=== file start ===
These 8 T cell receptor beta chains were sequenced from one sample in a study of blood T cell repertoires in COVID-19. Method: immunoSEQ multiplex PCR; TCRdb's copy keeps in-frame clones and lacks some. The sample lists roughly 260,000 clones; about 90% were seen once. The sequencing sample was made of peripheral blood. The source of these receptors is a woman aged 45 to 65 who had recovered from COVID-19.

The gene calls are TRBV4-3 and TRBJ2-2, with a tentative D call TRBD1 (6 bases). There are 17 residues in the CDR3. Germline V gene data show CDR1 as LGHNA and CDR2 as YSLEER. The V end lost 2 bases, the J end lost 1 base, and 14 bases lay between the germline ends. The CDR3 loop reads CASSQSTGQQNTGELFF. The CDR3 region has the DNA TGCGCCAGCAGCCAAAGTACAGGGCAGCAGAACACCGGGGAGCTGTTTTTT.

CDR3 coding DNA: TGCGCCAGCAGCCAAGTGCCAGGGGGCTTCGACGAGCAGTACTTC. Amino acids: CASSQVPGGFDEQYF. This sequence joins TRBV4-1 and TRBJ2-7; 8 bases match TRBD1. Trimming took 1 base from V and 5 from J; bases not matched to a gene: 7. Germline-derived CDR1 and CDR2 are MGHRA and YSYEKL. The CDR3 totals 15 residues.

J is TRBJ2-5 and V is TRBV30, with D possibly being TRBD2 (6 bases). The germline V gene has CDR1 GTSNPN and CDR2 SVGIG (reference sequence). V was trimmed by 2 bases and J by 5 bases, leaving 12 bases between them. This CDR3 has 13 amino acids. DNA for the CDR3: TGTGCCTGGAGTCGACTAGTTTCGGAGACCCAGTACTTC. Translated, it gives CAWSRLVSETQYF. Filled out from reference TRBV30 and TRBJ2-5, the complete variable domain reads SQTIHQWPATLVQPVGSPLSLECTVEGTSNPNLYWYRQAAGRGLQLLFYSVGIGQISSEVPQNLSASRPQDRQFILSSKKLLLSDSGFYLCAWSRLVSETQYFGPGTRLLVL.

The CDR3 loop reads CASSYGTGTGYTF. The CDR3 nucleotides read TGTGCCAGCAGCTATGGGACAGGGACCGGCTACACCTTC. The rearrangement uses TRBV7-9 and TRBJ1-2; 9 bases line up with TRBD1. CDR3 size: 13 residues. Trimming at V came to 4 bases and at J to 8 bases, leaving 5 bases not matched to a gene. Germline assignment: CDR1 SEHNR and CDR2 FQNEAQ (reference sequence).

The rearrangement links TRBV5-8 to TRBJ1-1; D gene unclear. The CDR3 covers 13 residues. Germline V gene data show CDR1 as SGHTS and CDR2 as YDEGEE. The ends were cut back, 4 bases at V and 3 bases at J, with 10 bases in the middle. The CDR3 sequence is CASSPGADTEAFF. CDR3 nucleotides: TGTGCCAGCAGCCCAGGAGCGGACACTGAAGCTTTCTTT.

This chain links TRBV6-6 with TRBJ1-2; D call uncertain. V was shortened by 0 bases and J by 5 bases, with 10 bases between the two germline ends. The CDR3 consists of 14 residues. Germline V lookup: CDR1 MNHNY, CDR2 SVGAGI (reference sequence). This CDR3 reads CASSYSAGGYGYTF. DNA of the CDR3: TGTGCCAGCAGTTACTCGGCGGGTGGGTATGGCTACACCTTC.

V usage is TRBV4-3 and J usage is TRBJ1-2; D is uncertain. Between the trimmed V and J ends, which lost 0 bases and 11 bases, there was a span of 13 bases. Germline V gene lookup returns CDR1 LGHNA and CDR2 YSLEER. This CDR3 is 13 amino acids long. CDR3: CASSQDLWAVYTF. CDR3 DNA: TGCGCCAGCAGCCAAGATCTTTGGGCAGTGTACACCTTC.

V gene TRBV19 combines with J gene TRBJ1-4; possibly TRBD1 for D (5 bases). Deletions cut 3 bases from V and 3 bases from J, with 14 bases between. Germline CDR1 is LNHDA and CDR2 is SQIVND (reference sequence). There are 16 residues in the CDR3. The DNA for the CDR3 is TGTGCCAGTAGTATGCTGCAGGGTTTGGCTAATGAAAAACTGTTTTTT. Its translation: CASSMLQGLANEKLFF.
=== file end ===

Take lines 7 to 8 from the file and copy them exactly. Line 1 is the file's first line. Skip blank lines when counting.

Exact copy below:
This chain links TRBV6-6 with TRBJ1-2; D call uncertain. V was shortened by 0 bases and J by 5 bases, with 10 bases between the two germline ends. The CDR3 consists of 14 residues. Germline V lookup: CDR1 MNHNY, CDR2 SVGAGI (reference sequence). This CDR3 reads CASSYSAGGYGYTF. DNA of the CDR3: TGTGCCAGCAGTTACTCGGCGGGTGGGTATGGCTACACCTTC.

V usage is TRBV4-3 and J usage is TRBJ1-2; D is uncertain. Between the trimmed V and J ends, which lost 0 bases and 11 bases, there was a span of 13 bases. Germline V gene lookup returns CDR1 LGHNA and CDR2 YSLEER. This CDR3 is 13 amino acids long. CDR3: CASSQDLWAVYTF. CDR3 DNA: TGCGCCAGCAGCCAAGATCTTTGGGCAGTGTACACCTTC.